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Wednesday, September 25, 2019

2019.09.25 Hopewell @Home ▫ Judges 16

Read Judges 16 
Questions from the Scripture text: What kind of woman does Samson get involved with in Judges 16:1? Who think they have Samson trapped (Judges 16:2)? What ends up happening instead (Judges 16:3)? Whom does he take an interest in next (Judges 16:4)? Who offer her what to do what in Judges 16:5? What explanations does he give in Judges 16:6-14? What happens in each case? How does she finally break him down (Judges 16:15-16)? What explanation does he give in Judges 16:17? Did he expect that he would actually lose his strength when his hair was cut? What explanation does Judges 16:20 actually give for the loss of his strength? To whom do the Philistines give credit for taking Samson down (Judges 16:23-24)? How many total Philistines are there for the celebration? Which ones in particular (Judges 16:27)? For what does Samson ask God for his strength back (Judges 16:28)? What did the Lord enable Samson to do (Judges 16:29-30)? How long had he judged Israel (Judges 16:31)?  
Samson seems like an unlikely hero for Israel. Or maybe not. He’s been given a place and privilege and power entirely by God’s mercy and choice. Once there, however, he seems obsessed with giving his attention to anyone else other than the Lord. 

Samson’s newly hairless head isn’t the only thing that’s cold; his heart is so cold toward Yahweh that Samson doesn’t even know that the Lord has abandoned him. He expects that it’s going to be another glorious moment of playing “thought you had me” with the Philistines. 

Only when he’s hit rock bottom does he finally call out to God for help—and we don’t even see any real repentance or even care for Yahweh’s honor. “Just lemme get ‘em back for my eyes,” says Samson. Right down to the barely there (false?) repentance, Samson is a poster child for Israel.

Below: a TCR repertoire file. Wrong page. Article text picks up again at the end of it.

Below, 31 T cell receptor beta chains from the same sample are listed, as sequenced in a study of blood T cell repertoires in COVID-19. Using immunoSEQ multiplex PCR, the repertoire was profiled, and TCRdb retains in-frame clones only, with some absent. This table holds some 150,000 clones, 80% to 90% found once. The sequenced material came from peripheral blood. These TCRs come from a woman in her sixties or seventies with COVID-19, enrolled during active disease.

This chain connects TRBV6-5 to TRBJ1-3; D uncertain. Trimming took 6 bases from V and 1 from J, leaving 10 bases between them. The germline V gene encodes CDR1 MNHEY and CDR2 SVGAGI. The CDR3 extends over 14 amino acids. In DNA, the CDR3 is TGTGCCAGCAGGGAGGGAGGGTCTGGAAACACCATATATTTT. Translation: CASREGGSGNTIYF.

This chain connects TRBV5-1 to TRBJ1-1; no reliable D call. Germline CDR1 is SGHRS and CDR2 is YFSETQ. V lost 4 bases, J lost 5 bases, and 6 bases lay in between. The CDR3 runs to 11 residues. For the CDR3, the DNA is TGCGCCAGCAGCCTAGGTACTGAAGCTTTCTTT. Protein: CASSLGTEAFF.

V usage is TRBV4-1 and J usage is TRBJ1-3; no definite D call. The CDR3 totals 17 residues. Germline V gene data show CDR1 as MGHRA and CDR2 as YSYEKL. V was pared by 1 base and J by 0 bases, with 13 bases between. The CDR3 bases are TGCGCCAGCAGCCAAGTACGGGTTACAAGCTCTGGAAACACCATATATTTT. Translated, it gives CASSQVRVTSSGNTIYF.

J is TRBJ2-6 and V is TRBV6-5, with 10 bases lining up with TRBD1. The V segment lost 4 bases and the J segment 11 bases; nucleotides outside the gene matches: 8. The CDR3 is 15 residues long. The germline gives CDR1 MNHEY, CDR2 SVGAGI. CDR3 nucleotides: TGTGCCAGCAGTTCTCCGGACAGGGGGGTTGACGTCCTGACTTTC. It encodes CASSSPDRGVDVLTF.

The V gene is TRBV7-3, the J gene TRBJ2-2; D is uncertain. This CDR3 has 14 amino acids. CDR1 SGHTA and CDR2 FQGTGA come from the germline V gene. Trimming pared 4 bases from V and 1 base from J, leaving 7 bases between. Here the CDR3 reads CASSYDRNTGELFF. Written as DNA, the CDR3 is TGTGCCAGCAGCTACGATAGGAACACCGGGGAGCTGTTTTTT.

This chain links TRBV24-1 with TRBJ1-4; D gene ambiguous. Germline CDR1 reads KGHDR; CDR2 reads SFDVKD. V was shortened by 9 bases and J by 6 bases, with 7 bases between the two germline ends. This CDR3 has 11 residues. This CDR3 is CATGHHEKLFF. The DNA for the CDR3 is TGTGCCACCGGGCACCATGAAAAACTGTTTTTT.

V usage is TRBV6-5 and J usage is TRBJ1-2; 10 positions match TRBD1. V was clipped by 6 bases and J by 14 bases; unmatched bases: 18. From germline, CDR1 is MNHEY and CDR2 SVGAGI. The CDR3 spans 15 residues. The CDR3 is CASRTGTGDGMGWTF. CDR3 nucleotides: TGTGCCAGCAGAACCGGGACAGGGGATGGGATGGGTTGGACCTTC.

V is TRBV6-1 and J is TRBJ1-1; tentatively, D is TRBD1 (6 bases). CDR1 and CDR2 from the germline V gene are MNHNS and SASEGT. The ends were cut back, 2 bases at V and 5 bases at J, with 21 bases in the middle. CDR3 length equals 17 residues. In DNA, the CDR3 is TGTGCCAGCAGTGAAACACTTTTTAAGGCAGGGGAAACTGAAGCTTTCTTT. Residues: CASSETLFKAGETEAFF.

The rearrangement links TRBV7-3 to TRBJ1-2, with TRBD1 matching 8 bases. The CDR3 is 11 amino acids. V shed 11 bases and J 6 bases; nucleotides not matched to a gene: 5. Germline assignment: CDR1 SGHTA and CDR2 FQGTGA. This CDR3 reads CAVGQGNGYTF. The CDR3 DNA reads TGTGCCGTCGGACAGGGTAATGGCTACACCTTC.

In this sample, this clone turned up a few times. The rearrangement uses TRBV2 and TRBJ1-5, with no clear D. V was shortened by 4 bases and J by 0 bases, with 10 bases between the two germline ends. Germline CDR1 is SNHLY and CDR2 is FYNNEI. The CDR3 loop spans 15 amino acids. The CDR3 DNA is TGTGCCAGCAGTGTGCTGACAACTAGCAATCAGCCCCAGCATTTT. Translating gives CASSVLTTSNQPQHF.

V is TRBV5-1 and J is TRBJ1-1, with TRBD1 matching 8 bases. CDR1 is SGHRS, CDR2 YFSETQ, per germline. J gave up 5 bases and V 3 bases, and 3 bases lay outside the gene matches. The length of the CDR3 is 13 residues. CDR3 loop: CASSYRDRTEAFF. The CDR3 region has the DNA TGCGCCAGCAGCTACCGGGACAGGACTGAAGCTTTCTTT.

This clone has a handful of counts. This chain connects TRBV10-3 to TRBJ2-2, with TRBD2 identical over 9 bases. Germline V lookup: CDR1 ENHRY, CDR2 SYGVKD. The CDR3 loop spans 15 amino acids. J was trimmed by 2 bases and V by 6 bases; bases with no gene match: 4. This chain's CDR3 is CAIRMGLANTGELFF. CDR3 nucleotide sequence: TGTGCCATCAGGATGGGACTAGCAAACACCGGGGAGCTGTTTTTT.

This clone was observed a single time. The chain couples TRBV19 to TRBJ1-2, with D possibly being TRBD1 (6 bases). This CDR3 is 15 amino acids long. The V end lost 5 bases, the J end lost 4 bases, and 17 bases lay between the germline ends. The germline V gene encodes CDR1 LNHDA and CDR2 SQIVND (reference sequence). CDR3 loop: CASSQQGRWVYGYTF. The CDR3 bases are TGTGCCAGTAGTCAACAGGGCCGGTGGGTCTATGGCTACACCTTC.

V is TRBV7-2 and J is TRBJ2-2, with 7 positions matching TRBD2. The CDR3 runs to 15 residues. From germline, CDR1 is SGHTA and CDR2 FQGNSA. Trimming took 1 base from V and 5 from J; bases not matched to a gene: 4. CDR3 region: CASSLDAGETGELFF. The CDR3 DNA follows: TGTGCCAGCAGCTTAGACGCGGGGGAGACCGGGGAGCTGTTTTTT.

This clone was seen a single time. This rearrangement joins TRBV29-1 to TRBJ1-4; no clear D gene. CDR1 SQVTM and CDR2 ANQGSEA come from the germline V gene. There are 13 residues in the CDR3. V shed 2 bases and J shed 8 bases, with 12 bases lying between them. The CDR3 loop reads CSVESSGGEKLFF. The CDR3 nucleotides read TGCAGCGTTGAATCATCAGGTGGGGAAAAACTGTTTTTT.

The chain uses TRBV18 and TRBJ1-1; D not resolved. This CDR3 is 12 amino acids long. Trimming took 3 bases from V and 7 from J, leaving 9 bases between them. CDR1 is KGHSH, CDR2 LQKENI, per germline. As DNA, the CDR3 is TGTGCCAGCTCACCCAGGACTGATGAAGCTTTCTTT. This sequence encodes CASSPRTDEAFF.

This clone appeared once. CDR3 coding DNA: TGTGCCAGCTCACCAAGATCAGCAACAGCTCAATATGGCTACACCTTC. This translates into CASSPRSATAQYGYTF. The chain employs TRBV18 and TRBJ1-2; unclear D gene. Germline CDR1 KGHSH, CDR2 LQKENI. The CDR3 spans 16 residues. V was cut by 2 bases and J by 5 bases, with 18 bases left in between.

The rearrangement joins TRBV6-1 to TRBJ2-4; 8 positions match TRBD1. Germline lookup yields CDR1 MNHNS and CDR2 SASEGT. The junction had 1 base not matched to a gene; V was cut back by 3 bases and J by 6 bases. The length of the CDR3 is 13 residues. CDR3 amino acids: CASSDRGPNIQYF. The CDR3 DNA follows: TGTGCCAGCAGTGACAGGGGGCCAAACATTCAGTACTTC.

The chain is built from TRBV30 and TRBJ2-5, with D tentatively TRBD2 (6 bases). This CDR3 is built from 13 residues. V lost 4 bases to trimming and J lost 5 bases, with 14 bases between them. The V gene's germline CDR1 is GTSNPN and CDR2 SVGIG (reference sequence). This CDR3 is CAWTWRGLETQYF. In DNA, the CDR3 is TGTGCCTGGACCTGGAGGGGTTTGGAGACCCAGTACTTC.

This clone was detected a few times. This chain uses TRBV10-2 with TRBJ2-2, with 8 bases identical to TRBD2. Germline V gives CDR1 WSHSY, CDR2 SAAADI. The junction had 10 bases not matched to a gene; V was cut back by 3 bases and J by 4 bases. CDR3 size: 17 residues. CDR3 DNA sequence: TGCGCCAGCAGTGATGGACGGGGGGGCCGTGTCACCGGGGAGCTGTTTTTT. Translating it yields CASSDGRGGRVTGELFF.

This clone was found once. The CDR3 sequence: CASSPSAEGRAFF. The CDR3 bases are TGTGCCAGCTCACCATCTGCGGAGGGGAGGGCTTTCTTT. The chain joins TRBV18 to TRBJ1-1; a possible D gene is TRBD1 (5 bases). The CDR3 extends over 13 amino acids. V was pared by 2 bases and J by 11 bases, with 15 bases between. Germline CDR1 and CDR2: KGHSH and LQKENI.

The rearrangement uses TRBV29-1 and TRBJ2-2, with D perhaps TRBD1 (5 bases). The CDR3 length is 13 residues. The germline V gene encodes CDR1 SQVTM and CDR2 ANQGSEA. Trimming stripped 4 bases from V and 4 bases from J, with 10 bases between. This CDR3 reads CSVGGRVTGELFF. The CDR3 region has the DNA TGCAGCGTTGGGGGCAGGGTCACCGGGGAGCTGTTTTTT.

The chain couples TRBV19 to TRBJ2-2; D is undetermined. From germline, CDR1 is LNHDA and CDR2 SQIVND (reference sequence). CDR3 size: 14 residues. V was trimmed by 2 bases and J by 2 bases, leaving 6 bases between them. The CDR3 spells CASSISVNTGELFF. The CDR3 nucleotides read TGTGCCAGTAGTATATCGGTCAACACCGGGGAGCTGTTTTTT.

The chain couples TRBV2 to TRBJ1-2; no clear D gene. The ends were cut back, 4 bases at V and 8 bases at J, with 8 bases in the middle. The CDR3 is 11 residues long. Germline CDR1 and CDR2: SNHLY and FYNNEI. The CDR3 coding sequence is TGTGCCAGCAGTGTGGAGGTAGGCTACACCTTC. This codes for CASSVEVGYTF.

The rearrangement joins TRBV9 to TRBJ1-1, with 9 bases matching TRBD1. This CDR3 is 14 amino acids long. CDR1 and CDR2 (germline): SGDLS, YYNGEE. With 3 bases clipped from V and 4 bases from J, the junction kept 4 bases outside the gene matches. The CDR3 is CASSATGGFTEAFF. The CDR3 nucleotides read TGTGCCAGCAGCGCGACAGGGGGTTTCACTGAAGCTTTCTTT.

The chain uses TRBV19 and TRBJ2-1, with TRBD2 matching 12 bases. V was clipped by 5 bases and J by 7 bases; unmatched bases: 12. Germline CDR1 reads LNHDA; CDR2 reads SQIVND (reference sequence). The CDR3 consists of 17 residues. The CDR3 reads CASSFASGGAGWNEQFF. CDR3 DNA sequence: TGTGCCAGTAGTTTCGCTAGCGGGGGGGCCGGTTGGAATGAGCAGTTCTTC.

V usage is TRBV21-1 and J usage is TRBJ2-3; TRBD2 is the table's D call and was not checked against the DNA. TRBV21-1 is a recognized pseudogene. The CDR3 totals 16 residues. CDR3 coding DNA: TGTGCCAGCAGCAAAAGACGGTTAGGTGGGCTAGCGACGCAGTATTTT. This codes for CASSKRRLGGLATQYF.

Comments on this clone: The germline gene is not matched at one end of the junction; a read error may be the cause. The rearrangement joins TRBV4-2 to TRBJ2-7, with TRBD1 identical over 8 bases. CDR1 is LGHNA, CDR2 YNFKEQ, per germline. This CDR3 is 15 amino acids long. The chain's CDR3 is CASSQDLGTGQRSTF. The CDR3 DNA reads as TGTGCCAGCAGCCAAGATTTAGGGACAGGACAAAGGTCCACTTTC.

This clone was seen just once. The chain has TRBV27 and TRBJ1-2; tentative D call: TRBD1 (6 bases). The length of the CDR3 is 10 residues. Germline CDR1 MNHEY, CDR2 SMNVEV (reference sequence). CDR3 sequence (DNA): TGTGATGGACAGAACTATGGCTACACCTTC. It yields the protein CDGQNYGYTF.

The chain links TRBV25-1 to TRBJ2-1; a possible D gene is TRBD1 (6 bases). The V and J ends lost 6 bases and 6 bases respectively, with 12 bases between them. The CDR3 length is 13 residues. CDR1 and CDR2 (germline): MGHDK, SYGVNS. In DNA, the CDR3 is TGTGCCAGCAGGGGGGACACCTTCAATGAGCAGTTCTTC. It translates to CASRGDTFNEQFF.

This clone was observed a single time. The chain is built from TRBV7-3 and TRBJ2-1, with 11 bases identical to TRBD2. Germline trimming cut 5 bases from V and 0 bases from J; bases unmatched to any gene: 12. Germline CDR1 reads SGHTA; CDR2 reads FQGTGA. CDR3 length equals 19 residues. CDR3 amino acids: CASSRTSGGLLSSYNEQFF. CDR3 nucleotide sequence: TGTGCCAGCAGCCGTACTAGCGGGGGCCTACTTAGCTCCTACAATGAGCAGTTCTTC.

It’s instructive to us that we don’t find it difficult seeing a parallel between Samson and the habitual patterns of the people of God as a whole. This is what we are often like. And what we need is to know: what is God like?

Well, He’s the God who turns Dagon’s party into the Philistines’ funeral. He’s the God who, for the sake of Christ and the love in which He gave Christ, listens to the prayers even of saints who have repeatedly disgraced themselves. He’s the God who is still on the throne in the seasons of even the most bizarre earthly leadership—and who is advancing His plan of redemption not only when it’s invisible, but also exactly opposite what appears visible.

Christ is still coming, and these are the people that God is preserving, through whom to send His Son into the world for sinners! We need to remember that, here in Judges 16, because (amazingly) things are about to get much, much worse.
For what “loves” of your life do you sometimes become forgetful of the Lord? 
Suggested Songs: ARP2 “Why Do Gentile Nations Rage?” or TPH256 “God Moves in a Mysterious”

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